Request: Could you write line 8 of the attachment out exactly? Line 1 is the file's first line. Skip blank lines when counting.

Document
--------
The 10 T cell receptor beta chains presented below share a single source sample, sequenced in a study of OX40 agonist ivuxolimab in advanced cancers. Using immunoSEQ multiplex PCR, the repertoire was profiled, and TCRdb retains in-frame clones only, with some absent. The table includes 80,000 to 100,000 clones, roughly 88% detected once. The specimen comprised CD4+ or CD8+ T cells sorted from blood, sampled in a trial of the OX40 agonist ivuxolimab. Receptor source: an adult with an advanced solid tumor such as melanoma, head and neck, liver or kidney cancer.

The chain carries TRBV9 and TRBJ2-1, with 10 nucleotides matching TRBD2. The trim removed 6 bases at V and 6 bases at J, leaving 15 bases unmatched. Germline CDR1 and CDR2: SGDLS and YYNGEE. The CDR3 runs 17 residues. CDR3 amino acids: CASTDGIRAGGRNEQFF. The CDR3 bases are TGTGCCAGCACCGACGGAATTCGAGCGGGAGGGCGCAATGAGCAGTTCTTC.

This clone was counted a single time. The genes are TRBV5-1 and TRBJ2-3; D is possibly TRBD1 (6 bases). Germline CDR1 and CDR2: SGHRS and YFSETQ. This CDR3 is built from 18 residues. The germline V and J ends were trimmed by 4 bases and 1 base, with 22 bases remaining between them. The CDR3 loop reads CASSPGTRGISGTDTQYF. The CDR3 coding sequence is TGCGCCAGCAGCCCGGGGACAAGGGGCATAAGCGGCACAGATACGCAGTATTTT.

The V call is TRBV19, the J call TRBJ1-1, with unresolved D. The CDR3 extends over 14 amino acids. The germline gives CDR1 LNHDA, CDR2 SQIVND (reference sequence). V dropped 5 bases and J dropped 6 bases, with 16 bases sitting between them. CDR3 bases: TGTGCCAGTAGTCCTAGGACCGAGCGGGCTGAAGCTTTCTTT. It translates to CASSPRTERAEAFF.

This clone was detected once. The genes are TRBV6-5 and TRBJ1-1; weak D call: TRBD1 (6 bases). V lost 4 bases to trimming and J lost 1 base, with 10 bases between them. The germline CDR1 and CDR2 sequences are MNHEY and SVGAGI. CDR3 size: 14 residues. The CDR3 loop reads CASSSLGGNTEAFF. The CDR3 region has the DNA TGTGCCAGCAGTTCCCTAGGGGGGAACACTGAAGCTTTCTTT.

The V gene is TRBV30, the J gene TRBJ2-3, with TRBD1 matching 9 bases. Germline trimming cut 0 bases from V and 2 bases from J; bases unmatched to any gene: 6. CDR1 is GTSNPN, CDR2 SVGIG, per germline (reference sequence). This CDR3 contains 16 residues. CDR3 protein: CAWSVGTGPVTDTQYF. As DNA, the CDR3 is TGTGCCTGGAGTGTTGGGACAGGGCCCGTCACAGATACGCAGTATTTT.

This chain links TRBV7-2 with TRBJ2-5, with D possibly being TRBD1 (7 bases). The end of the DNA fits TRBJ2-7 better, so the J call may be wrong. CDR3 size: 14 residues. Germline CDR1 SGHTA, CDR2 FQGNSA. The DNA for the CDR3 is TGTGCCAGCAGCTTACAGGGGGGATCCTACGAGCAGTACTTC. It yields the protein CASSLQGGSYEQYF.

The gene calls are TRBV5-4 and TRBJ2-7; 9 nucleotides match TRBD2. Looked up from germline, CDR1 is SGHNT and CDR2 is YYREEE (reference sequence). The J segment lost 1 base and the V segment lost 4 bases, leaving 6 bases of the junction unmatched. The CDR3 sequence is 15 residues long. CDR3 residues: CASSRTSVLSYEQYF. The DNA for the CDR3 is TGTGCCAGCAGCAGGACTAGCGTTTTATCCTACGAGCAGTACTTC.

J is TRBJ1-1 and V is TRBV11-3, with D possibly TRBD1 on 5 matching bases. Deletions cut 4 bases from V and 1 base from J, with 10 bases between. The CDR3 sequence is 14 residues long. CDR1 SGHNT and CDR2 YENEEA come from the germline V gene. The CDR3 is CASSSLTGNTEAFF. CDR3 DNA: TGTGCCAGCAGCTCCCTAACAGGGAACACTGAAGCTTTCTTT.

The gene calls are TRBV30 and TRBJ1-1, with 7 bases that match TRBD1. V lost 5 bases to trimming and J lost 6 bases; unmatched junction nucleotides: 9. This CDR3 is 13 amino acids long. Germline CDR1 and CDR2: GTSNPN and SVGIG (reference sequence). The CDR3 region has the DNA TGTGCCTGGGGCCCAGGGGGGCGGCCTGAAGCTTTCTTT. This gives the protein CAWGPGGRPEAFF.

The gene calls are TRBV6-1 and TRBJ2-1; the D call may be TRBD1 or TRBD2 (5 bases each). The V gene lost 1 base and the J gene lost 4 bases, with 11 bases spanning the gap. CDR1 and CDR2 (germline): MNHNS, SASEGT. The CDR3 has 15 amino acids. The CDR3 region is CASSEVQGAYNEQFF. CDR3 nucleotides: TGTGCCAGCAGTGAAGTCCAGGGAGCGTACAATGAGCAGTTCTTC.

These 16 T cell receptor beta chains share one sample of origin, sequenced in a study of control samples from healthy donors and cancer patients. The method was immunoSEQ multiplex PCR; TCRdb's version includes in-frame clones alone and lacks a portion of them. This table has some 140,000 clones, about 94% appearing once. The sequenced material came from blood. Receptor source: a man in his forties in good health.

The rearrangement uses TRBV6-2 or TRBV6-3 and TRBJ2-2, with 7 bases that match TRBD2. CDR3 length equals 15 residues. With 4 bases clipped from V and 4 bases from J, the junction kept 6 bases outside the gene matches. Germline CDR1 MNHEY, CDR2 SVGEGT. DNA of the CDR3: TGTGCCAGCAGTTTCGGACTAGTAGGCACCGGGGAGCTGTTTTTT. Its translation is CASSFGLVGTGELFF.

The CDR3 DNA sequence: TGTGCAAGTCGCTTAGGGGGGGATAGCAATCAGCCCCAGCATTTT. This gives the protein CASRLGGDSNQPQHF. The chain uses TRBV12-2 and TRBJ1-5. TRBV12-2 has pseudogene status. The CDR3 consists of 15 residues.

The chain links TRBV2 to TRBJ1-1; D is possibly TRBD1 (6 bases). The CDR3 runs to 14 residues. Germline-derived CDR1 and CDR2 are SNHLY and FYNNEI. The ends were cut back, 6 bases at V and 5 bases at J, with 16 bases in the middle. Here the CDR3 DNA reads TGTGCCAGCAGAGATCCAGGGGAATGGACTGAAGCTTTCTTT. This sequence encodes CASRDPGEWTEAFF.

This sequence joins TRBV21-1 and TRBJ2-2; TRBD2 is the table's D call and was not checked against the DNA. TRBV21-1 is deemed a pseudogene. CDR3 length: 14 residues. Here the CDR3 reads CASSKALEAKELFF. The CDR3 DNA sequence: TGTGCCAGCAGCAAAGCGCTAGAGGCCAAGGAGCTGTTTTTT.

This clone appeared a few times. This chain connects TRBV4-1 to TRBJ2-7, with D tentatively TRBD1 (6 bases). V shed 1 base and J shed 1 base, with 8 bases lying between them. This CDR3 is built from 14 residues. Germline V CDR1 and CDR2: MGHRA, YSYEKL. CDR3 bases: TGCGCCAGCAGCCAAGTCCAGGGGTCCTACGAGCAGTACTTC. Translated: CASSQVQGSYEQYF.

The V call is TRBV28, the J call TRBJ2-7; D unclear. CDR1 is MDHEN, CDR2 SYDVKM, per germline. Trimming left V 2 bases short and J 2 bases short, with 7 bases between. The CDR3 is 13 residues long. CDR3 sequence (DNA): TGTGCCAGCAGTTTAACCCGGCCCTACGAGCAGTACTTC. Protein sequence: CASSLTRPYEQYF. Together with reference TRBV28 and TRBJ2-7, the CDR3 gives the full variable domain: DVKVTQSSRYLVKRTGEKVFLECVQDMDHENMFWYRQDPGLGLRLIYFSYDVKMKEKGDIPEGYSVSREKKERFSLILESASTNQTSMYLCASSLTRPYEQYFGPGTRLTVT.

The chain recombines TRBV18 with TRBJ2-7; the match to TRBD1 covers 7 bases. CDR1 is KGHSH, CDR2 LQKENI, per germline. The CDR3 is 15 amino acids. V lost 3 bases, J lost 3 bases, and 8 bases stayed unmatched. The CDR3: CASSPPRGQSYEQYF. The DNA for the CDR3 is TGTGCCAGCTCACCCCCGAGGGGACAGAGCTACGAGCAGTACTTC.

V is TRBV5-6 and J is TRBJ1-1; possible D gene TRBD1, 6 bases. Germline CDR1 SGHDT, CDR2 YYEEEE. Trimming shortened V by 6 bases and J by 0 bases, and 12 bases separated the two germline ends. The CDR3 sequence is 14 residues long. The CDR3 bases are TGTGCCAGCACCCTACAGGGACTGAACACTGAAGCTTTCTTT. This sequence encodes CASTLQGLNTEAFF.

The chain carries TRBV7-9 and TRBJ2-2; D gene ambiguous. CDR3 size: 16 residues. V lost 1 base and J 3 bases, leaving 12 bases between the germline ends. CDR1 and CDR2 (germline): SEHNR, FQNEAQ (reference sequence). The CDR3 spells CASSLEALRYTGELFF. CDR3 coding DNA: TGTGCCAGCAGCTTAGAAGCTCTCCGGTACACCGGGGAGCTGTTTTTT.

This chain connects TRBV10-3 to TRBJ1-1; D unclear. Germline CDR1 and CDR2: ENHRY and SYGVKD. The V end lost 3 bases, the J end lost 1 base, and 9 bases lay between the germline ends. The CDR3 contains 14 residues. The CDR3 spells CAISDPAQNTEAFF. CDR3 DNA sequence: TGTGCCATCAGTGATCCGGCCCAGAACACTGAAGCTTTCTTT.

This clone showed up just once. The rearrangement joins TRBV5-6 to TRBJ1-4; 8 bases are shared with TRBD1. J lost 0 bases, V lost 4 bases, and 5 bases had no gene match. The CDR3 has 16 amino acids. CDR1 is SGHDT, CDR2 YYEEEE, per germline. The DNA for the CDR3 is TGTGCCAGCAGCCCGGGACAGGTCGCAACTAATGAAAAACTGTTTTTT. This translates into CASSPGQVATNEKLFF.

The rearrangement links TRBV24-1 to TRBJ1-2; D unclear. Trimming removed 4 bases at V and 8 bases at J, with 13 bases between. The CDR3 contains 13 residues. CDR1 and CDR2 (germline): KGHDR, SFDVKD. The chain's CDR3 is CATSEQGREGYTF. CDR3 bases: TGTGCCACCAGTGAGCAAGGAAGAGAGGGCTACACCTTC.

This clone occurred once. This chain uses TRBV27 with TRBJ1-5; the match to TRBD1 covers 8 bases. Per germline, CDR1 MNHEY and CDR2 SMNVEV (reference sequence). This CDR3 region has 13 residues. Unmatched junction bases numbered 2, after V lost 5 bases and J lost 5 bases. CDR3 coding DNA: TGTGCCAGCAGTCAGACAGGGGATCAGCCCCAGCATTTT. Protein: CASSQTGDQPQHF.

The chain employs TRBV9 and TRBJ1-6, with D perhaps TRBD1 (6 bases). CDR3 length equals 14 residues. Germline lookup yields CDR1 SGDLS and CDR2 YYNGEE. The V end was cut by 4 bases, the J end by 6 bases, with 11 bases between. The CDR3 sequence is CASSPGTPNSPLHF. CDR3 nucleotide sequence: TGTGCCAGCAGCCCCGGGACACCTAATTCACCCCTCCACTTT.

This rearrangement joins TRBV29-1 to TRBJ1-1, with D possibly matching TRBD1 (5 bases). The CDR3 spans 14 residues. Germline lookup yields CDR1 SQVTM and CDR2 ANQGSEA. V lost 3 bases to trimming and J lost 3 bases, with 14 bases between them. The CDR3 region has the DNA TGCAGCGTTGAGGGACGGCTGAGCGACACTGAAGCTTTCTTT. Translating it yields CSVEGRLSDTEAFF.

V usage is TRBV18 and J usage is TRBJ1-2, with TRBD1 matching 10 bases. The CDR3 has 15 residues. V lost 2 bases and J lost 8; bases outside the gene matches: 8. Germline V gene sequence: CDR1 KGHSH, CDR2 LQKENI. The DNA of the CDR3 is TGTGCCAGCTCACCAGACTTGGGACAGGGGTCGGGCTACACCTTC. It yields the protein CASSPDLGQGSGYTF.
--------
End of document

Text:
The gene calls are TRBV5-4 and TRBJ2-7; 9 nucleotides match TRBD2. Looked up from germline, CDR1 is SGHNT and CDR2 is YYREEE (reference sequence). The J segment lost 1 base and the V segment lost 4 bases, leaving 6 bases of the junction unmatched. The CDR3 sequence is 15 residues long. CDR3 residues: CASSRTSVLSYEQYF. The DNA for the CDR3 is TGTGCCAGCAGCAGGACTAGCGTTTTATCCTACGAGCAGTACTTC.